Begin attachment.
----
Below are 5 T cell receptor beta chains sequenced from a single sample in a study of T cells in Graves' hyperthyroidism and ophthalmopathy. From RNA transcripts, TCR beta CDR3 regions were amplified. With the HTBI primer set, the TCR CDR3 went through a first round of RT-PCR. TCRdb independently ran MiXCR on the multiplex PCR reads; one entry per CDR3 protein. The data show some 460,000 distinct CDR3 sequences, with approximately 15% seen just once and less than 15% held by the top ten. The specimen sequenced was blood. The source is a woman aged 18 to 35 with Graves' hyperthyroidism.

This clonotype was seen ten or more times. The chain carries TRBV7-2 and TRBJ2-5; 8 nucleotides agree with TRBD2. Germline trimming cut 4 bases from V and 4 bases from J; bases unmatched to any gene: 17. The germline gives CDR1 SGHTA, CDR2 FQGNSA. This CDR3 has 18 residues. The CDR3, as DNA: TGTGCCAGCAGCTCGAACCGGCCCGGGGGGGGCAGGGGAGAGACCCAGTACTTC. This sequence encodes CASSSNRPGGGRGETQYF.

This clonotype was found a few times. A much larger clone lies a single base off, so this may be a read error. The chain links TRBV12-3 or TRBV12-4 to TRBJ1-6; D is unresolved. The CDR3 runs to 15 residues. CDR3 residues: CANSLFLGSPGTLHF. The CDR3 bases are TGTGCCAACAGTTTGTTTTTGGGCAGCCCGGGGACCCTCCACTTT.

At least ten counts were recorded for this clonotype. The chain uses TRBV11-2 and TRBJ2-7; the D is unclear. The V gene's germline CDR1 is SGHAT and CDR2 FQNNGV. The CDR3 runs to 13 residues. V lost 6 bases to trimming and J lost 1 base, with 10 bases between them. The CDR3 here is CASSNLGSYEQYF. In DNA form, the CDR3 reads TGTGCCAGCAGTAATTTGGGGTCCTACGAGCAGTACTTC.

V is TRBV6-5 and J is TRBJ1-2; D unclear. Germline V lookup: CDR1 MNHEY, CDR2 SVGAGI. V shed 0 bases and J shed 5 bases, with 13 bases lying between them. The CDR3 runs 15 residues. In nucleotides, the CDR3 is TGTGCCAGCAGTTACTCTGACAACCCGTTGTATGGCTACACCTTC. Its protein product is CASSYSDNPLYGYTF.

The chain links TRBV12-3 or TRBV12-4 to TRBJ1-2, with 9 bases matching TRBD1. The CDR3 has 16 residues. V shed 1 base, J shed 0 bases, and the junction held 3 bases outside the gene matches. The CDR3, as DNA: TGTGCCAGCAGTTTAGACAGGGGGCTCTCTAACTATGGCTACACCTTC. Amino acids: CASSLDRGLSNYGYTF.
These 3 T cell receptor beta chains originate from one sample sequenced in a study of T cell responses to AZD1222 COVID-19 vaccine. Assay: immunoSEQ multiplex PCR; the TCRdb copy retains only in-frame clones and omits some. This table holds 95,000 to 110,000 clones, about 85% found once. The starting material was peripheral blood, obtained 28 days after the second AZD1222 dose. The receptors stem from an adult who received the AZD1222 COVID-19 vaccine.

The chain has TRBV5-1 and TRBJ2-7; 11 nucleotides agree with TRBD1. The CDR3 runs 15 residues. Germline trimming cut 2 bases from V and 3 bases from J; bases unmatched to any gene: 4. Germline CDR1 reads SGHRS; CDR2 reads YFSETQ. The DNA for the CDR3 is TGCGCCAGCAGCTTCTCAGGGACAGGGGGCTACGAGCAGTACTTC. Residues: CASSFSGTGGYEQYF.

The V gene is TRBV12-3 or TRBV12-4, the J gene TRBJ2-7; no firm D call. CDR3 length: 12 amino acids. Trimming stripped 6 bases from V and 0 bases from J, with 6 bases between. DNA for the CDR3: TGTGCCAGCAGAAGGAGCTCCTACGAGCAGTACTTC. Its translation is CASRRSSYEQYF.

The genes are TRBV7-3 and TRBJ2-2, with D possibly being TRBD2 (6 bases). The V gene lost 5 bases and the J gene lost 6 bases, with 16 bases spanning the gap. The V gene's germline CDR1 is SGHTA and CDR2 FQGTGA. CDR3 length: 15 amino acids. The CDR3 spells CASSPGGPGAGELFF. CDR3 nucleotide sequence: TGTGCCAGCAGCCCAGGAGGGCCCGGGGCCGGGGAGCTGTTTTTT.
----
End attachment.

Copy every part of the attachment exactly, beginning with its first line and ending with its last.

Below are 5 T cell receptor beta chains sequenced from a single sample in a study of T cells in Graves' hyperthyroidism and ophthalmopathy. From RNA transcripts, TCR beta CDR3 regions were amplified. With the HTBI primer set, the TCR CDR3 went through a first round of RT-PCR. TCRdb independently ran MiXCR on the multiplex PCR reads; one entry per CDR3 protein. The data show some 460,000 distinct CDR3 sequences, with approximately 15% seen just once and less than 15% held by the top ten. The specimen sequenced was blood. The source is a woman aged 18 to 35 with Graves' hyperthyroidism.

This clonotype was seen ten or more times. The chain carries TRBV7-2 and TRBJ2-5; 8 nucleotides agree with TRBD2. Germline trimming cut 4 bases from V and 4 bases from J; bases unmatched to any gene: 17. The germline gives CDR1 SGHTA, CDR2 FQGNSA. This CDR3 has 18 residues. The CDR3, as DNA: TGTGCCAGCAGCTCGAACCGGCCCGGGGGGGGCAGGGGAGAGACCCAGTACTTC. This sequence encodes CASSSNRPGGGRGETQYF.

This clonotype was found a few times. A much larger clone lies a single base off, so this may be a read error. The chain links TRBV12-3 or TRBV12-4 to TRBJ1-6; D is unresolved. The CDR3 runs to 15 residues. CDR3 residues: CANSLFLGSPGTLHF. The CDR3 bases are TGTGCCAACAGTTTGTTTTTGGGCAGCCCGGGGACCCTCCACTTT.

At least ten counts were recorded for this clonotype. The chain uses TRBV11-2 and TRBJ2-7; the D is unclear. The V gene's germline CDR1 is SGHAT and CDR2 FQNNGV. The CDR3 runs to 13 residues. V lost 6 bases to trimming and J lost 1 base, with 10 bases between them. The CDR3 here is CASSNLGSYEQYF. In DNA form, the CDR3 reads TGTGCCAGCAGTAATTTGGGGTCCTACGAGCAGTACTTC.

V is TRBV6-5 and J is TRBJ1-2; D unclear. Germline V lookup: CDR1 MNHEY, CDR2 SVGAGI. V shed 0 bases and J shed 5 bases, with 13 bases lying between them. The CDR3 runs 15 residues. In nucleotides, the CDR3 is TGTGCCAGCAGTTACTCTGACAACCCGTTGTATGGCTACACCTTC. Its protein product is CASSYSDNPLYGYTF.

The chain links TRBV12-3 or TRBV12-4 to TRBJ1-2, with 9 bases matching TRBD1. The CDR3 has 16 residues. V shed 1 base, J shed 0 bases, and the junction held 3 bases outside the gene matches. The CDR3, as DNA: TGTGCCAGCAGTTTAGACAGGGGGCTCTCTAACTATGGCTACACCTTC. Amino acids: CASSLDRGLSNYGYTF.
These 3 T cell receptor beta chains originate from one sample sequenced in a study of T cell responses to AZD1222 COVID-19 vaccine. Assay: immunoSEQ multiplex PCR; the TCRdb copy retains only in-frame clones and omits some. This table holds 95,000 to 110,000 clones, about 85% found once. The starting material was peripheral blood, obtained 28 days after the second AZD1222 dose. The receptors stem from an adult who received the AZD1222 COVID-19 vaccine.

The chain has TRBV5-1 and TRBJ2-7; 11 nucleotides agree with TRBD1. The CDR3 runs 15 residues. Germline trimming cut 2 bases from V and 3 bases from J; bases unmatched to any gene: 4. Germline CDR1 reads SGHRS; CDR2 reads YFSETQ. The DNA for the CDR3 is TGCGCCAGCAGCTTCTCAGGGACAGGGGGCTACGAGCAGTACTTC. Residues: CASSFSGTGGYEQYF.

The V gene is TRBV12-3 or TRBV12-4, the J gene TRBJ2-7; no firm D call. CDR3 length: 12 amino acids. Trimming stripped 6 bases from V and 0 bases from J, with 6 bases between. DNA for the CDR3: TGTGCCAGCAGAAGGAGCTCCTACGAGCAGTACTTC. Its translation is CASRRSSYEQYF.

The genes are TRBV7-3 and TRBJ2-2, with D possibly being TRBD2 (6 bases). The V gene lost 5 bases and the J gene lost 6 bases, with 16 bases spanning the gap. The V gene's germline CDR1 is SGHTA and CDR2 FQGTGA. CDR3 length: 15 amino acids. The CDR3 spells CASSPGGPGAGELFF. CDR3 nucleotide sequence: TGTGCCAGCAGCCCAGGAGGGCCCGGGGCCGGGGAGCTGTTTTTT.